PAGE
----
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Why in the left graph does the red line go down as we move from left to right?

Answer from class: Since f = 0.9999, this program is almost entirely parallelizable. This program gets a lot of use out of running on a machine with 16 cores, even if each of them is not as fast within a single-thread. So, we get a 16x speedup. As we move from 16 cores to 1 big, fancy core (running at 4 times the performance on a single-thread) we must do everything sequentially. So, we can't exploit the fact that the program is very parallelizable, and we can only run 4 times as fast.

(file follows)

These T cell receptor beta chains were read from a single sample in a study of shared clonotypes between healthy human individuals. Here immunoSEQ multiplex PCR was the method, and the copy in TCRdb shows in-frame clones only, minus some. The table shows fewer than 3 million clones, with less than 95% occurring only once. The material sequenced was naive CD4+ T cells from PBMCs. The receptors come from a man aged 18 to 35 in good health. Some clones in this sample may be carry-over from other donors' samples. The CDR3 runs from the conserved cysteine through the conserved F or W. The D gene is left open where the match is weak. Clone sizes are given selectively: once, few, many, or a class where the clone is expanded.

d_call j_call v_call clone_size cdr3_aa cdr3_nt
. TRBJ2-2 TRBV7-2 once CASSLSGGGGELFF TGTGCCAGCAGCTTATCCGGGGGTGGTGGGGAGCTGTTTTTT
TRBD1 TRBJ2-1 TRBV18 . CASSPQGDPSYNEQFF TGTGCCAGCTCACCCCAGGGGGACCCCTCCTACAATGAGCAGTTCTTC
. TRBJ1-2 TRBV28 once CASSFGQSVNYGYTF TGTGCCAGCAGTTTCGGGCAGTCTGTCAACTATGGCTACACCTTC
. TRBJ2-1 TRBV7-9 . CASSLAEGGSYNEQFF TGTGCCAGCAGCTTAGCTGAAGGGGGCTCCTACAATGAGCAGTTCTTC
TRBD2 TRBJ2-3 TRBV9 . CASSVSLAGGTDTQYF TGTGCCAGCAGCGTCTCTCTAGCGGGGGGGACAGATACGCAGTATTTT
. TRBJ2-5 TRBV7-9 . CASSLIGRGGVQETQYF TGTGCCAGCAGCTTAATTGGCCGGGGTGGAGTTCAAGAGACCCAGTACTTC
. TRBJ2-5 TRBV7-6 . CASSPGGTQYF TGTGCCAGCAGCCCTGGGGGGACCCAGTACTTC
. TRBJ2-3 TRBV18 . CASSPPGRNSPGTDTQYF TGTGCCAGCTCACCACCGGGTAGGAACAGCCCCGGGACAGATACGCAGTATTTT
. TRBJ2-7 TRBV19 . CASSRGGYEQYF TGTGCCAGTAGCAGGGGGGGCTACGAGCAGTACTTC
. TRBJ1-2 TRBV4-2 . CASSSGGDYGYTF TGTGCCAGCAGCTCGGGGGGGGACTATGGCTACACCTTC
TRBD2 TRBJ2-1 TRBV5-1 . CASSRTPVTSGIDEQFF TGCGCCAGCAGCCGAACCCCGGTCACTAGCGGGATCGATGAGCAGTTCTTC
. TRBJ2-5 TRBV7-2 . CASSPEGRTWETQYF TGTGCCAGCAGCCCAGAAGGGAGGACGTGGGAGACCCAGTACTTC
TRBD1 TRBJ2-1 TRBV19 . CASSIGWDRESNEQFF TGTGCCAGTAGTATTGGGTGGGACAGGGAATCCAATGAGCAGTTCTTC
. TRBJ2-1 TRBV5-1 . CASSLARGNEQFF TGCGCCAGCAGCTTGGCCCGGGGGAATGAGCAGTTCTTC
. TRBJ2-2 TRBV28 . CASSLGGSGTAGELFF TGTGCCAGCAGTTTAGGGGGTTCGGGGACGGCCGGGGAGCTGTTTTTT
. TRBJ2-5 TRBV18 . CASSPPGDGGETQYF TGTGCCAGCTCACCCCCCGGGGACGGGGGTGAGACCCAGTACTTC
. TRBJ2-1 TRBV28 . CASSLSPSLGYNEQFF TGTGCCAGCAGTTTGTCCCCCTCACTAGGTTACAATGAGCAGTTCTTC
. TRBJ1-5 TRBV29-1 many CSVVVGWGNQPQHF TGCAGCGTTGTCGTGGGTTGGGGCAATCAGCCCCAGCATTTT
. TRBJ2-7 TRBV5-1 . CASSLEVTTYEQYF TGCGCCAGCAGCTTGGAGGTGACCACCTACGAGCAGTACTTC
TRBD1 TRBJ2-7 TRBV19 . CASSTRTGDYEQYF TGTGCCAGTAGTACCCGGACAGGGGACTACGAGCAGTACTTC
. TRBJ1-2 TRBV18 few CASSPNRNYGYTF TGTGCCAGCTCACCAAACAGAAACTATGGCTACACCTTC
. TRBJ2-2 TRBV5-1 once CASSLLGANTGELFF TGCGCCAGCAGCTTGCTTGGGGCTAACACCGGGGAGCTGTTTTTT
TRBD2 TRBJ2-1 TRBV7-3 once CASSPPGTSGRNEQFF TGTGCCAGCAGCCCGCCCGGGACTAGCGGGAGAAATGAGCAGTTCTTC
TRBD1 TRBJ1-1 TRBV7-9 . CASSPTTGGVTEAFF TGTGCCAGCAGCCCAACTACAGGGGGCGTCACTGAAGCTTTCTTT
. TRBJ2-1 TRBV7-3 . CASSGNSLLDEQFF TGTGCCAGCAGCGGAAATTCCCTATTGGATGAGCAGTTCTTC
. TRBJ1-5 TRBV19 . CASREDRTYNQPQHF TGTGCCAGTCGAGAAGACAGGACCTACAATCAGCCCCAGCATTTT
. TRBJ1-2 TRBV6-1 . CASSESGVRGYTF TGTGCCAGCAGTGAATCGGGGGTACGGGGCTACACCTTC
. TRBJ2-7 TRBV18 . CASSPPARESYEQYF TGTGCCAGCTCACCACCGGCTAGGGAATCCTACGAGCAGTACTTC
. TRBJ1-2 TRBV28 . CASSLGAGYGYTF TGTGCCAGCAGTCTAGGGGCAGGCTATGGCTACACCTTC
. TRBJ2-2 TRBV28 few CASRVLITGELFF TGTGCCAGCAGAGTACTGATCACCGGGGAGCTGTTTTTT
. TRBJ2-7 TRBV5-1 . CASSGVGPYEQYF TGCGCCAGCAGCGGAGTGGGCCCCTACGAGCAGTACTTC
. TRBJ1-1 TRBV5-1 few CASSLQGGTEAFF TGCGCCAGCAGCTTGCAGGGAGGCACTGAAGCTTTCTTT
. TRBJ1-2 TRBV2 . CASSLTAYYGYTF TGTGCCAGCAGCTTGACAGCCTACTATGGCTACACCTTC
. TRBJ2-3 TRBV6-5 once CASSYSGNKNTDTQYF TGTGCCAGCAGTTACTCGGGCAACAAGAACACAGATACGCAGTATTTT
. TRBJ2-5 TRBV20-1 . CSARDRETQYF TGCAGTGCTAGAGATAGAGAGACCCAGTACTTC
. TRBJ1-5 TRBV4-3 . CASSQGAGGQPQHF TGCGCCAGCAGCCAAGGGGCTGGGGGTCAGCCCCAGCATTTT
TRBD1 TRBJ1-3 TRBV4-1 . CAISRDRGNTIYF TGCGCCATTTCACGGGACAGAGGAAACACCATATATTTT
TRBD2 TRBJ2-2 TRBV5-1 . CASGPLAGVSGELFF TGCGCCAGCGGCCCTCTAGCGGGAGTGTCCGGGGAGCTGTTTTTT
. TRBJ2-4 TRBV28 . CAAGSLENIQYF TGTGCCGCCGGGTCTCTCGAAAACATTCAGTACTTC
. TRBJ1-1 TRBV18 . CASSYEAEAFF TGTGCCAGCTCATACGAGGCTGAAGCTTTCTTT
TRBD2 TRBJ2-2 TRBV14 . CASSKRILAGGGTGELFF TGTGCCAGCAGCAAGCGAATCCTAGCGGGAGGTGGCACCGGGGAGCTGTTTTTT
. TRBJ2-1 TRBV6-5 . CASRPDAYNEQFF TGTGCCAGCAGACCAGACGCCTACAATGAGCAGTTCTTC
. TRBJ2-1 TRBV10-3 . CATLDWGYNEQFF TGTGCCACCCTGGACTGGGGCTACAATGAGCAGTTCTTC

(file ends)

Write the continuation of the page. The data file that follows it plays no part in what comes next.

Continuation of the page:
It's important to bear in mind that perf(r) = \sqrt(r) is a rough model. We know that perf(r) = r would be too optimistic -- you cannot just keep building a linearly faster core with more transistors, as we saw when we looked at the history of processor design at the beginning of this class. Does anyone know if there is a more principled explanation for modelling perf(r) as \sqrt(r)?


In what sense is the plot symmetric?

Edit: Oh, looking at next slide, I think symmetric means each processor will have same performance.


@bochet. Yes, "symmetric" refers to the fact that these graphs are modeling the performance of symmetric (homogeneous) multi-core processors.


I suppose the figure on the right shows the tyranny of Amdahl's law. Even a 0.009 difference in the parallelism of the code reduces the speedup to half.


The graph shows that many small cores will have significantly better speedup for parallel programs compared to program that's largely sequential. For fewer large cores, the different becomes smaller.